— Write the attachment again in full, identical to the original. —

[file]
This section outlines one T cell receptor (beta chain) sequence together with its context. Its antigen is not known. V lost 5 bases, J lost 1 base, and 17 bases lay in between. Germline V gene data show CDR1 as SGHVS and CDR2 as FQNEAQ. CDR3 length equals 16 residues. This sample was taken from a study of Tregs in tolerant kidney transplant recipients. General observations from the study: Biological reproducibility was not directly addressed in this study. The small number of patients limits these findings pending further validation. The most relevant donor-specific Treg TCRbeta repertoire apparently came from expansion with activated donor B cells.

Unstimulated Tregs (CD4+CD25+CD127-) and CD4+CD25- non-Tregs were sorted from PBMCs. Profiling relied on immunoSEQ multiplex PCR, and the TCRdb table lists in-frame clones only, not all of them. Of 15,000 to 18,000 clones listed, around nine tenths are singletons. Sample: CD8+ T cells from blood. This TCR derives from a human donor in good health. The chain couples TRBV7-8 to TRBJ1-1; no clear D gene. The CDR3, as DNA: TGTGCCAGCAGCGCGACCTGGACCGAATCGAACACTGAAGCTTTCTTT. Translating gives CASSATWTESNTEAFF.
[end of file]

This section outlines one T cell receptor (beta chain) sequence together with its context. Its antigen is not known. V lost 5 bases, J lost 1 base, and 17 bases lay in between. Germline V gene data show CDR1 as SGHVS and CDR2 as FQNEAQ. CDR3 length equals 16 residues. This sample was taken from a study of Tregs in tolerant kidney transplant recipients. General observations from the study: Biological reproducibility was not directly addressed in this study. The small number of patients limits these findings pending further validation. The most relevant donor-specific Treg TCRbeta repertoire apparently came from expansion with activated donor B cells.

Unstimulated Tregs (CD4+CD25+CD127-) and CD4+CD25- non-Tregs were sorted from PBMCs. Profiling relied on immunoSEQ multiplex PCR, and the TCRdb table lists in-frame clones only, not all of them. Of 15,000 to 18,000 clones listed, around nine tenths are singletons. Sample: CD8+ T cells from blood. This TCR derives from a human donor in good health. The chain couples TRBV7-8 to TRBJ1-1; no clear D gene. The CDR3, as DNA: TGTGCCAGCAGCGCGACCTGGACCGAATCGAACACTGAAGCTTTCTTT. Translating gives CASSATWTESNTEAFF.